Adventures in Anxiety and Spirituality

IMG_5707In 2014, I installed a book altar in my home. I’m a clutterer with a young child in a small house, so there wasn’t much room. But here’s what there was: a triangle-shaped piece of wood that had been mounted on the moldings in the corner of the living room to hold a speaker. But we were no longer using that particular stereo, so the piece of wood was empty. Imagine an isosceles right triangle with the two shorter sides being about six inches each. Somebody remembers the mathematical equations to calculate the exact length of the longer side or the area, but I don’t. Needless to say, It is very small. But I decided to use it for an altar.

In the process of finding an agent and then the process of being on submission, I needed to surrender. I was a hot mess and a nervous wreck. I needed to believe that there was some force in the universe that was larger than me that was in charge of this project, and that ultimately it would turn out fine in the end. So that’s what I did. I installed an altar and tried to release all my angst about the project. And it worked.

Some would say that the altar magnetized good things into my life. Others would say that the altar gave me a consistent reminder that things were out of my hands anyway, and I was able to detach and find peace. I happen to believe it’s a combination of both, but it doesn’t matter why altars work for me, it just matters that they do.

So I wrote recently about hitting the eight week mark from my launch, and freezing up and freaking out. And it’s taken a couple of weeks to get myself together, but I believe I’m finally getting working it out. And what that means for me right now is revisiting that altar which had gotten into a state of dusty disrepair.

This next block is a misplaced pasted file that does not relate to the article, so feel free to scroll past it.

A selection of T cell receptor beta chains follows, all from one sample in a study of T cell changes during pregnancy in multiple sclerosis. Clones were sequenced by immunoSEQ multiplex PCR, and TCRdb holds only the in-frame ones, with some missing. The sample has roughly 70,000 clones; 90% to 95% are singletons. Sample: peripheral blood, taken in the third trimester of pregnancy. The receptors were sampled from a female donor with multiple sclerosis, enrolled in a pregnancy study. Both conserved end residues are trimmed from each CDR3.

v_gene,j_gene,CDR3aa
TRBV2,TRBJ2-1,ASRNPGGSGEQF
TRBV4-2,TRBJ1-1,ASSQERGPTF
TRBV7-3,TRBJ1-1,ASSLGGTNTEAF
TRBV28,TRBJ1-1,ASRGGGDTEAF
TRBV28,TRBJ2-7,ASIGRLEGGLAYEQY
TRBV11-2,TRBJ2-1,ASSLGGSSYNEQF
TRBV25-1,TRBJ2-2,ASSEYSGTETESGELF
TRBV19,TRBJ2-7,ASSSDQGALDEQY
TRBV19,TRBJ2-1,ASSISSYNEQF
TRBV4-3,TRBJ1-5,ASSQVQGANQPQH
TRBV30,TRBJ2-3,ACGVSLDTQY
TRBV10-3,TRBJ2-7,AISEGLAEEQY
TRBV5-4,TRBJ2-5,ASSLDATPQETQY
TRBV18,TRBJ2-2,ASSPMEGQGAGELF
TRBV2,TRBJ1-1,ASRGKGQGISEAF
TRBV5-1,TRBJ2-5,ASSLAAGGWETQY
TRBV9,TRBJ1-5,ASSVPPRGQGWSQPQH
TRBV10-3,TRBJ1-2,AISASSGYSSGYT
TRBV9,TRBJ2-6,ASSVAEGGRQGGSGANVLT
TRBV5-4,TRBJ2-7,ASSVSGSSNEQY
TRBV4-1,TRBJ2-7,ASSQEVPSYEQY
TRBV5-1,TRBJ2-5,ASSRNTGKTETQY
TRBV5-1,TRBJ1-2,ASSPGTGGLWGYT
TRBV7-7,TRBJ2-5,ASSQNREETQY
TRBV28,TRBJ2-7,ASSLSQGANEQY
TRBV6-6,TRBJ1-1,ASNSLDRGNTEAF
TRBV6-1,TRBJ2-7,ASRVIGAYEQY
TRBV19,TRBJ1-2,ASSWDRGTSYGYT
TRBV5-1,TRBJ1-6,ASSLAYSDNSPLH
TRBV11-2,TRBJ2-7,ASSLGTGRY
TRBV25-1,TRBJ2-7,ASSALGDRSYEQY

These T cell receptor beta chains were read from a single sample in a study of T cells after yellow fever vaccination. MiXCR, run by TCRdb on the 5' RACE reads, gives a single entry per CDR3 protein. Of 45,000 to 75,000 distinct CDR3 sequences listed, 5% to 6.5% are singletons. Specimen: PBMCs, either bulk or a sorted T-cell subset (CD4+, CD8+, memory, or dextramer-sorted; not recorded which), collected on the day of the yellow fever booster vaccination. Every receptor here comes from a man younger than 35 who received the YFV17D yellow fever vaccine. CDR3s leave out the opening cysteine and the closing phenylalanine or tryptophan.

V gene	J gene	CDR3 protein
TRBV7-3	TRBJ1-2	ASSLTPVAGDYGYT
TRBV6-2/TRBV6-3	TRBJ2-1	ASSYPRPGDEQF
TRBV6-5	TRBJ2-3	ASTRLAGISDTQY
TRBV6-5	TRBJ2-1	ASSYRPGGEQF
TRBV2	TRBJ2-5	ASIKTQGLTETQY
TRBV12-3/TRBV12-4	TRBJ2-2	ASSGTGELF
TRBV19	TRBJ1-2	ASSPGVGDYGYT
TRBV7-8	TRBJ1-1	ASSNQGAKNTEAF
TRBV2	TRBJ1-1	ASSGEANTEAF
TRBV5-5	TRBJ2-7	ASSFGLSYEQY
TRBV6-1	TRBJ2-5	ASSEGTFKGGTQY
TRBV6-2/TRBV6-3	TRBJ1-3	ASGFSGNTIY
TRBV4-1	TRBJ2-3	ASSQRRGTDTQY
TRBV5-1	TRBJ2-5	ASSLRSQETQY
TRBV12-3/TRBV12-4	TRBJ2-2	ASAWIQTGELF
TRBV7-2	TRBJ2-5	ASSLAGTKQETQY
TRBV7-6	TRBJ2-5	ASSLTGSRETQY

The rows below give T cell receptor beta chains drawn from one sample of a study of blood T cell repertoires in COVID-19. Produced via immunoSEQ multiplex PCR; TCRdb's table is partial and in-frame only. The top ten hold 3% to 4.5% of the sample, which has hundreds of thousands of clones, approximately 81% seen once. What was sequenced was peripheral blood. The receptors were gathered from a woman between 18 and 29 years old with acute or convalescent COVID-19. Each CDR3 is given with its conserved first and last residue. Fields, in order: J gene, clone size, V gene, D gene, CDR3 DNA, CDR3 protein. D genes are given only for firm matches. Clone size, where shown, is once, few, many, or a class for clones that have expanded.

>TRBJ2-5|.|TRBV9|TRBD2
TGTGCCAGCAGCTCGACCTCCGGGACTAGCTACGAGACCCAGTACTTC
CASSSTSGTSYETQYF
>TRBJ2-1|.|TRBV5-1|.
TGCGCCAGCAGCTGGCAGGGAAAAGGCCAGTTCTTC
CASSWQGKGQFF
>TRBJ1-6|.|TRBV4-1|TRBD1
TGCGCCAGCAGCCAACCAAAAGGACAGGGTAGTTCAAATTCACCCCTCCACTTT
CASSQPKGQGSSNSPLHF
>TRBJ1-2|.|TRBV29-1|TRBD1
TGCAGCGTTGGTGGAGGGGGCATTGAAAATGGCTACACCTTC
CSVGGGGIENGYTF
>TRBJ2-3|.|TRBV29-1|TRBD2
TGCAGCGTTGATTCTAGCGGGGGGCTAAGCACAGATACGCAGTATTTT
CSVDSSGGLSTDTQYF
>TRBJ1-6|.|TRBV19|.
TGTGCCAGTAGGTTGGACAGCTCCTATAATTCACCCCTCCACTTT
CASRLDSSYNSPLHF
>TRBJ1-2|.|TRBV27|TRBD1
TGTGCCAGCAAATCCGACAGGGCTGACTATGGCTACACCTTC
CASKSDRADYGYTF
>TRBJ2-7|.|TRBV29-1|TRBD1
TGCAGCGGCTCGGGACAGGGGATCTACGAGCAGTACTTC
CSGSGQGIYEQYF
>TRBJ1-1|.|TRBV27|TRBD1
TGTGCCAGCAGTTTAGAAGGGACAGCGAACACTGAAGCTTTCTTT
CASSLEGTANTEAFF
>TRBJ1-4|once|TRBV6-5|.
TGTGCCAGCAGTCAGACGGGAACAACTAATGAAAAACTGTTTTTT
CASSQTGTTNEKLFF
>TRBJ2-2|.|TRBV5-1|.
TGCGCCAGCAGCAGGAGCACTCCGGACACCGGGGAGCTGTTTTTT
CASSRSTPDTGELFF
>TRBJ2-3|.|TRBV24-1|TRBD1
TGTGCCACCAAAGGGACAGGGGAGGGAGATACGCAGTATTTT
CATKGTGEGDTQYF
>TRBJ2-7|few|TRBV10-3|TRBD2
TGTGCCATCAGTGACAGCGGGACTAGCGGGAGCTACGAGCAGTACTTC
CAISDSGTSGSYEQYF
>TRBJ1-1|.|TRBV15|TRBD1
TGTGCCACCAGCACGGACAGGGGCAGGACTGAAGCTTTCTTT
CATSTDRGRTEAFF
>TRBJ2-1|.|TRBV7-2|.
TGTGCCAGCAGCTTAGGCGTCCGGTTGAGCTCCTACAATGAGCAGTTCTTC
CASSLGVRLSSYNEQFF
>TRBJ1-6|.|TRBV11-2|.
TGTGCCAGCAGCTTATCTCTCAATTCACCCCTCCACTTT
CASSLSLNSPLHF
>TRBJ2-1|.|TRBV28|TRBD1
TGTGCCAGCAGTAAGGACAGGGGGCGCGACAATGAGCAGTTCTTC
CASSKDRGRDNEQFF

The process began about a week ago when I went to a home furnishings store, and bought a jumbo bag of 100 tea light candles. They caught my eye, and reinforced the fleeting notion that I should probably revisit my altar. I knew I would need to be lighting candles, an action of supplication or faith in many different traditions.

But I wasn’t yet ready to actually clean the altar until mid-day Tuesday. The biggest change was asking for help. Monday morning, I called a coach and asked to meet with her Tuesday. We met for a couple of hours Tuesday morning. She helped me get grounded and organized. Then on the way home I picked flowers and felt inspired to clean and refresh the altar. I cleaned off the silk cloth that sat on the wood, the different objects, replenished the water, and put the fresh flowers in a tiny vase. I also taped the cover of my book up beside the altar.

By the end of the week, I hadn’t finished everything on my to-do list. But it’s not because I’m still frozen, it’s because I’ve been stepping up my self-care, socializing a bit, and handling domestic tasks.

My goal is to go into this book release with some sense of balance, and the understanding that I can be stressed out about it or not, but I’ve written the book already. At this point, most of it is out of my control.

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Aya de Leon directs the Poetry for the People program in the African American Studies Department at UC Berkeley. Her work has appeared in Essence Magazine, xojane, Ebony, Guernica, Writers Digest, Mutha Magazine, Movement Strategy Center, My Brown Baby, KQED Pop, Bitch Magazine, Racialicious, Fusion, and she has been a guest on HuffPostLive. She is the author of the children's picture book PUFFY: PEOPLE WHOSE HAIR DEFIES GRAVITY. Kensington Books will be publishing her debut feminist heist novel, UPTOWN THIEF, in 2016. For more info, go to ayadeleon.wordpress.com.

Author: Aya de Leon

Aya de Leon directs the Poetry for the People program in the African American Studies Department at UC Berkeley. Her work has appeared in Essence Magazine, xojane, Ebony, Guernica, Writers Digest, Mutha Magazine, Movement Strategy Center, My Brown Baby, KQED Pop, Bitch Magazine, Racialicious, Fusion, and she has been a guest on HuffPostLive. She is the author of the children's picture book PUFFY: PEOPLE WHOSE HAIR DEFIES GRAVITY. Kensington Books will be publishing her debut feminist heist novel, UPTOWN THIEF, in 2016. For more info, go to ayadeleon.wordpress.com.